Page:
Fighting corruption should be a top priority for Illinois AG. Steve Kim has the right resume. – Chicago Tribune
The last time a Republican held the office of Illinois attorney general, Mayor Richard M. Daley was firmly ensconced in his reign, the musical “Chicago” had become a box office smash and the shoe bomber, Richard Reid pleaded guilty to trying to take down an American Airlines flight over the Atlantic Ocean.
Jim Ryan was the state’s last GOP AG, handing over the reins in January 2003 to Democrat Lisa Madigan, daughter of longtime Illinois House Speaker and Democratic kingmaker Michael Madigan. Democrat Kwame Raoul holds the office now, and in November will face one of three Republicans vying for the GOP nomination in the June 28 primary: Steve Kim, David Shestokas and Thomas DeVore.
The attorney general is the state’s chief lawyer. Officeholders historically have also made championing the cause of consumers a signature duty. That’s laudable, important work. But in the years Democrats have held the post, fighting corruption has been noticeably missing from the office’s to-do list. We’ve lamented this many times, observing in 2018 that because of her father’s all-powerful clout in Illinois politics, Lisa Madigan “had to punt this crucial duty to federal and local prosecutors.”
Would a Republican nominee take a much stronger, proactive approach toward corruption?
Kim says that’s a top priority. The 51-year-old Deerfield attorney lost to Lisa Madigan in the 2010 general election for state attorney general by a wide 65% to 32% margin. His résumé includes work helping governments in Iraq and other countries promote anti-corruption initiatives. He says the AG’s office should make better use of state racketeering laws to go after corrupt politicians, and should work with federal and local prosecutors to enforce those laws.
“We need to show and demonstrate to politicians … that it’s not just going to be the federal guys, that it’s going to be the attorney general’s office that’s also going to go after corrupt politicians,” Kim told us. “We need to do a full-court press on this.”
We’re not as impressed with Kim’s take on the consent decree, the 2019 court order that lays out steps the city must take to reform the Chicago Police Department in the wake of the 2014 fatal shooting of Black teenager Laquan McDonald by a white police officer . The deficit of trust between police and Black and Latino neighborhoods cannot be bridged without an unwavering commitment to carrying out the consent decree’s requirements.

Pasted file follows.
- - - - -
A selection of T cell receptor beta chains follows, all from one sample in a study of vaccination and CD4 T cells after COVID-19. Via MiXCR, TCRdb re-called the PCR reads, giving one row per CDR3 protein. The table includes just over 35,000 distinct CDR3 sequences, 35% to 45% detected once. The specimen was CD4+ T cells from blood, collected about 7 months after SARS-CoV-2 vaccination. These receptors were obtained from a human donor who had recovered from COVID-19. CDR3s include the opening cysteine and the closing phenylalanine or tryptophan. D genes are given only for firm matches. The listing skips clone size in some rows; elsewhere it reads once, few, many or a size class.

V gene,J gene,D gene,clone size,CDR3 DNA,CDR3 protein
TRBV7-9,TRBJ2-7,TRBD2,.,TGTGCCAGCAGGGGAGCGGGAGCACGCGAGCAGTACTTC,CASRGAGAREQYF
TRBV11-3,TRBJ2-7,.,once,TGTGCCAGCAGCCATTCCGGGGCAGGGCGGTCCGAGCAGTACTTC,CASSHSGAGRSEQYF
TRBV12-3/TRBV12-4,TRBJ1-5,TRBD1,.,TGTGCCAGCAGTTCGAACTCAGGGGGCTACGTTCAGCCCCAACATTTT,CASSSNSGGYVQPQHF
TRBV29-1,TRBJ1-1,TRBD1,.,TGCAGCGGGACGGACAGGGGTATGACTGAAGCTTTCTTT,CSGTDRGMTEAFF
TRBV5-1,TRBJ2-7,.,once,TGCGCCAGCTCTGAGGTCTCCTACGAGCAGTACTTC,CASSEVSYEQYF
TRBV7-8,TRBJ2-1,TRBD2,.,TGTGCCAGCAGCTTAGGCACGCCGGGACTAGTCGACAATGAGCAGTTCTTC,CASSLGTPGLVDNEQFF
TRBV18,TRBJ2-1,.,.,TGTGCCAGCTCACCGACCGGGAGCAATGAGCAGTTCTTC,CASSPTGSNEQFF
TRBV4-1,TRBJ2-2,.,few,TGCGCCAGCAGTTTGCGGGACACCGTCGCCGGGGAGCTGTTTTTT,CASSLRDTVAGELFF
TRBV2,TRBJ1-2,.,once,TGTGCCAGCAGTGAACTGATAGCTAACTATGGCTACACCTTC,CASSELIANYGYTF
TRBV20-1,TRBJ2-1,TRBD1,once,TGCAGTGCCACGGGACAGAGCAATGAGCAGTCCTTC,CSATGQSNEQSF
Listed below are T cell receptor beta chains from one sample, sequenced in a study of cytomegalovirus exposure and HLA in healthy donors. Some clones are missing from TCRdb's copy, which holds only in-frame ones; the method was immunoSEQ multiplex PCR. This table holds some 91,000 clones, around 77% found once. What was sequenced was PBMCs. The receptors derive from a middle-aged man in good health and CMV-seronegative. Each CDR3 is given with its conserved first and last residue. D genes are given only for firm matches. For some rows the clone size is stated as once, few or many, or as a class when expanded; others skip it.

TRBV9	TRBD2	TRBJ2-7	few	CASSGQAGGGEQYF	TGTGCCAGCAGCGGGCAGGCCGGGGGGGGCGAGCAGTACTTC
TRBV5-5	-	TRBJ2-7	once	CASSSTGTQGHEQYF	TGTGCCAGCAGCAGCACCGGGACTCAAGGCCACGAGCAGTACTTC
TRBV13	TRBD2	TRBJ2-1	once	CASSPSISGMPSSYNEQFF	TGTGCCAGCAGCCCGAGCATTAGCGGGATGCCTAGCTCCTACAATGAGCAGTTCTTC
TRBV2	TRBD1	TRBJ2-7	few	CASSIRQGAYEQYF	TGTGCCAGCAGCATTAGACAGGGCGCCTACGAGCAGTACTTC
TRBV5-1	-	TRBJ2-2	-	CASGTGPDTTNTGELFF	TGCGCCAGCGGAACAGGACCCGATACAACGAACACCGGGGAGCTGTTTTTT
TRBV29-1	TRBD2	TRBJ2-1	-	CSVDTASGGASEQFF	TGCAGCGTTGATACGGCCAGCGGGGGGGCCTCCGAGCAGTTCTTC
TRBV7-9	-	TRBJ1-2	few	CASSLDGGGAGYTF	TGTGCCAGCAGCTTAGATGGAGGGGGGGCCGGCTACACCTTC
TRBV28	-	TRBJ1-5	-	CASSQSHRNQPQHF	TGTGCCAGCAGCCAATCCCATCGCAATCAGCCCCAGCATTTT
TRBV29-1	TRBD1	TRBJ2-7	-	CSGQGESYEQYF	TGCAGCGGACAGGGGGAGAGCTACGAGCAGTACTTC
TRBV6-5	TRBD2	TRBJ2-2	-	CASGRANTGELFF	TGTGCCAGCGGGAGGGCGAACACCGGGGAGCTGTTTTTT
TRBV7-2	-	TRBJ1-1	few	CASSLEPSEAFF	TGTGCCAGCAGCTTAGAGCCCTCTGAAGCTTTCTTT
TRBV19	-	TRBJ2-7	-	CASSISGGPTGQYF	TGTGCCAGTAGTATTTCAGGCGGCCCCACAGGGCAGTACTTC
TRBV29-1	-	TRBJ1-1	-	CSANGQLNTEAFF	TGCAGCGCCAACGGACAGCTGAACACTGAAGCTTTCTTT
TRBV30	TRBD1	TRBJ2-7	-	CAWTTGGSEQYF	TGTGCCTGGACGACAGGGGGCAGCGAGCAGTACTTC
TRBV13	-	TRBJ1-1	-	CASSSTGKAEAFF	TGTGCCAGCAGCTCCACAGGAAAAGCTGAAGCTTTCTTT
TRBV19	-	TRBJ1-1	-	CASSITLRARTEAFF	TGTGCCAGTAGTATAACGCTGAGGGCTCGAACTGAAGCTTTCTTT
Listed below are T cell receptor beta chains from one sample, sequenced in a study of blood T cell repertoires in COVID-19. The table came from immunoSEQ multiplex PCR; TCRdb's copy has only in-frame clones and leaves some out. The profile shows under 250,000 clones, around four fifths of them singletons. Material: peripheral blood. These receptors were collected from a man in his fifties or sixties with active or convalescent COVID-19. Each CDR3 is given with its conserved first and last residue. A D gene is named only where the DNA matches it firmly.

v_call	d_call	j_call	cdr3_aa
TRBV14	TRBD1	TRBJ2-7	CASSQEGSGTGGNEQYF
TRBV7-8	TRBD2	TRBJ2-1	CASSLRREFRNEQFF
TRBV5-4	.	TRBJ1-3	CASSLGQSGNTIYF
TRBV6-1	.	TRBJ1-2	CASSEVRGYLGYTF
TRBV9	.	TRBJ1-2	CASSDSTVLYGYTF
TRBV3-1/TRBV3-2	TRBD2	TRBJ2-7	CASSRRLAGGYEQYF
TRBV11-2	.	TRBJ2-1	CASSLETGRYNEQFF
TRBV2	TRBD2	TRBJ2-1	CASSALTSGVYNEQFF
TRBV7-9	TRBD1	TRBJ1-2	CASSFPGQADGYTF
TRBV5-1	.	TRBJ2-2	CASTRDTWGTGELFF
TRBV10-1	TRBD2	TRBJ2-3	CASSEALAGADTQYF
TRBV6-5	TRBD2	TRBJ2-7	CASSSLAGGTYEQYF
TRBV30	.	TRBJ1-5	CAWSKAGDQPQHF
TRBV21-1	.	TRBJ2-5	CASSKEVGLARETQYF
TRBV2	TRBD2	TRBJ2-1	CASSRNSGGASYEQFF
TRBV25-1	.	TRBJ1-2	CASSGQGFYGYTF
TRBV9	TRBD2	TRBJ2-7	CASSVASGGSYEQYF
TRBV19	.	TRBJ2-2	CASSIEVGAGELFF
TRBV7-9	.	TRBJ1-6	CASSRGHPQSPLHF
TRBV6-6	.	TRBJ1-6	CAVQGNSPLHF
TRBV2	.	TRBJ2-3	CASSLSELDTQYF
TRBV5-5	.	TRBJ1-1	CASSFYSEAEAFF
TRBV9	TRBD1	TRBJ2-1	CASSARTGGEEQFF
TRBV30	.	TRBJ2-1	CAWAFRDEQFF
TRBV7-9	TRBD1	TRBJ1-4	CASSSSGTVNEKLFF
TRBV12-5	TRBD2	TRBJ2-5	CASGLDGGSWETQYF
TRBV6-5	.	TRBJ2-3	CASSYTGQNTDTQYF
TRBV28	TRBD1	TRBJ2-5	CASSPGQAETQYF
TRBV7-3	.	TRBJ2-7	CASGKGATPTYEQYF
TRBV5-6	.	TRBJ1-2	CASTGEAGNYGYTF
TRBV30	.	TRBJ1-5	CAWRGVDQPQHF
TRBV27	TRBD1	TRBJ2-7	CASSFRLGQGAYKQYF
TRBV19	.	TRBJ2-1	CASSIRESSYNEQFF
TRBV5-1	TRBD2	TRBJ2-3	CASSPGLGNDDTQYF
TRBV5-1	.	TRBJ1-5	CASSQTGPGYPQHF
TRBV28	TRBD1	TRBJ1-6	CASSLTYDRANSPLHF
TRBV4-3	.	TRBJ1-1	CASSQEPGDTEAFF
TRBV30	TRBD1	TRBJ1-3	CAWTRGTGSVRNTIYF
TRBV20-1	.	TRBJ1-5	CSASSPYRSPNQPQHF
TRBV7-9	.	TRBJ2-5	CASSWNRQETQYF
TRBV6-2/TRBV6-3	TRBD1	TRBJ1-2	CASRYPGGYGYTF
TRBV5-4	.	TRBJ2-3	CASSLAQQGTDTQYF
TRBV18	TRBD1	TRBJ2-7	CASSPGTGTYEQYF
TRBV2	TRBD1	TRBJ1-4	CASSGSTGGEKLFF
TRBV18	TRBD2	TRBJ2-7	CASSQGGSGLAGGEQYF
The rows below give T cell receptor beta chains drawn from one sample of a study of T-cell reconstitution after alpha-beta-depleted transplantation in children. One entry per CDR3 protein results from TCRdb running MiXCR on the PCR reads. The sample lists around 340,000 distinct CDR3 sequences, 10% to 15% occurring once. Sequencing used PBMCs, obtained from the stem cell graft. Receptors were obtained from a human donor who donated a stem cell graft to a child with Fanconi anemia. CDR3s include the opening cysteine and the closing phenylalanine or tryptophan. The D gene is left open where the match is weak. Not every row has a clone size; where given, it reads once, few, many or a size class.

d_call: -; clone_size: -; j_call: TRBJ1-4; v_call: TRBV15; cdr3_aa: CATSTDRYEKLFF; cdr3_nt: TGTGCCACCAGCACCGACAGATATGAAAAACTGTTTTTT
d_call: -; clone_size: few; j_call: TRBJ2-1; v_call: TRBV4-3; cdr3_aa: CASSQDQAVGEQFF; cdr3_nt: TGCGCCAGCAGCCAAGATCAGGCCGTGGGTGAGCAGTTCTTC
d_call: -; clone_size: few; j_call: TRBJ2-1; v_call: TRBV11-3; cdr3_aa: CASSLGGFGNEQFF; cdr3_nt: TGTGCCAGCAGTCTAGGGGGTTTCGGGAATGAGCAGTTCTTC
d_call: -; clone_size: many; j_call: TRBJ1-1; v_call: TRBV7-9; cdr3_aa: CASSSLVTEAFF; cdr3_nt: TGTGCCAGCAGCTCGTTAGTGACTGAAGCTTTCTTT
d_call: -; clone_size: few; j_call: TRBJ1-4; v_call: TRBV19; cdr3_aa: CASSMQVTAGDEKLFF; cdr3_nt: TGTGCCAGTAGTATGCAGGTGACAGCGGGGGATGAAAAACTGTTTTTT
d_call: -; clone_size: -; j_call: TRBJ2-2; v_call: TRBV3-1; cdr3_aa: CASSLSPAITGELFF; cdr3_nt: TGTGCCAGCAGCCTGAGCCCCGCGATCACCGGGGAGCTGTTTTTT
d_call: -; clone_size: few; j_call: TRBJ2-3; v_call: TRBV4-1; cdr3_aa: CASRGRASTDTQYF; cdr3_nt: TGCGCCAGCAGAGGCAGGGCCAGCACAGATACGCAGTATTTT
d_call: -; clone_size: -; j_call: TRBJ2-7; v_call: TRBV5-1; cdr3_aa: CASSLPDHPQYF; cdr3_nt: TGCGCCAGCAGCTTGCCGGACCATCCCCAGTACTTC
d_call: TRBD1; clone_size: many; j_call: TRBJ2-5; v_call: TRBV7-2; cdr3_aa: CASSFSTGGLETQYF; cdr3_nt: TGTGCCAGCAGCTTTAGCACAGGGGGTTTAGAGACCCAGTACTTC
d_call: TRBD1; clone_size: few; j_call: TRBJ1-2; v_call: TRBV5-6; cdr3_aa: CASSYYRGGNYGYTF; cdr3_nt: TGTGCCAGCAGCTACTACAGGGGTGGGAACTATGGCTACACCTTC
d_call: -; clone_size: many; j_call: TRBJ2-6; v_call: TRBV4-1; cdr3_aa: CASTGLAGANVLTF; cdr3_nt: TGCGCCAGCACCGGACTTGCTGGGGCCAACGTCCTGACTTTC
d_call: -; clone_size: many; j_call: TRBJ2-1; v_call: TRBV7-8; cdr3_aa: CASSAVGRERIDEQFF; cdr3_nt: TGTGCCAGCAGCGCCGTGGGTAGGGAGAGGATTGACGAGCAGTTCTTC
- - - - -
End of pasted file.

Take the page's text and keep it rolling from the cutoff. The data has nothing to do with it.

Kim, however, tells us he doesn’t support the consent decree “because it’s driving officers away.” And he insists the decree’s deadlines to implement reform are too strict. Former federal prosecutor Maggie Hickey, the independent monitor tasked with ensuring CPD’s compliance with the consent decree, has chastised the department numerous times for missing deadlines that are far from onerous. Case in point: CPD still hasn’t met the consent decree’s long-standing ask for a permanent foot pursuit policy, even after foot pursuits preceded the Chicago police shooting deaths of Adam Toledo, 13, and Anthony Alvarez, 22, in separate incidents in late March 2021, and most recently a 13-year-old carjacking suspect on the West Side in May.
We’d like to remind Kim that the Illinois attorney general’s office plays an integral role in the consent decree. The AG reviews CPD’s attempts at reforms, and enforces the decree when the department’s actions violate it. We also remind Kim that the consent decree was applied to CPD because of the department’s long-running history of police misconduct, a legacy that severely eroded the legitimacy of the department in the eyes of residents, particularly those in minority neighborhoods.
Both Kim and another candidate, former Cook County prosecutor David Shestokas, say they would ramp up the attorney general’s role in fighting violent crime. Kim says he would ensure resource-strained counties get the help they need to prosecute violent crimes, and would “use the bully pulpit to go after state’s attorneys” seen as lax in prosecuting violent criminals. Shestokas wants to go one step further. He would set up an attorney general hotline for police officials to call when those officials feel their local state’s attorney isn’t aggressive enough in prosecuting serious crimes. We understand Shestokas’ passion, but we think collaboration between the attorney general’s office and local prosecutors is the better way to go.
We’re also troubled by Shestokas’ role in “Lawyers for Trump” during the 2020 presidential election. Shestokas says he spent five weeks in Pennsylvania as part of Trump’s legal team scouring for evidence of election fraud. “We don’t know what the correct result was,” Shestokas told us. “I don’t know who won.”
Well, we do. Joe Biden was fairly and legally elected president.
The third candidate in the race, Thomas DeVore, made a name for himself pursuing several challenges to Gov. JB Pritzker’s pandemic-related executive orders. He chose not to participate in the Tribune’s endorsement process.
Whoever wins the GOP nomination faces a tough general election fight against Raoul. We think Kim, with his strong background in battling corruption in far-flung places, is best suited to take on the incumbent Democrat.
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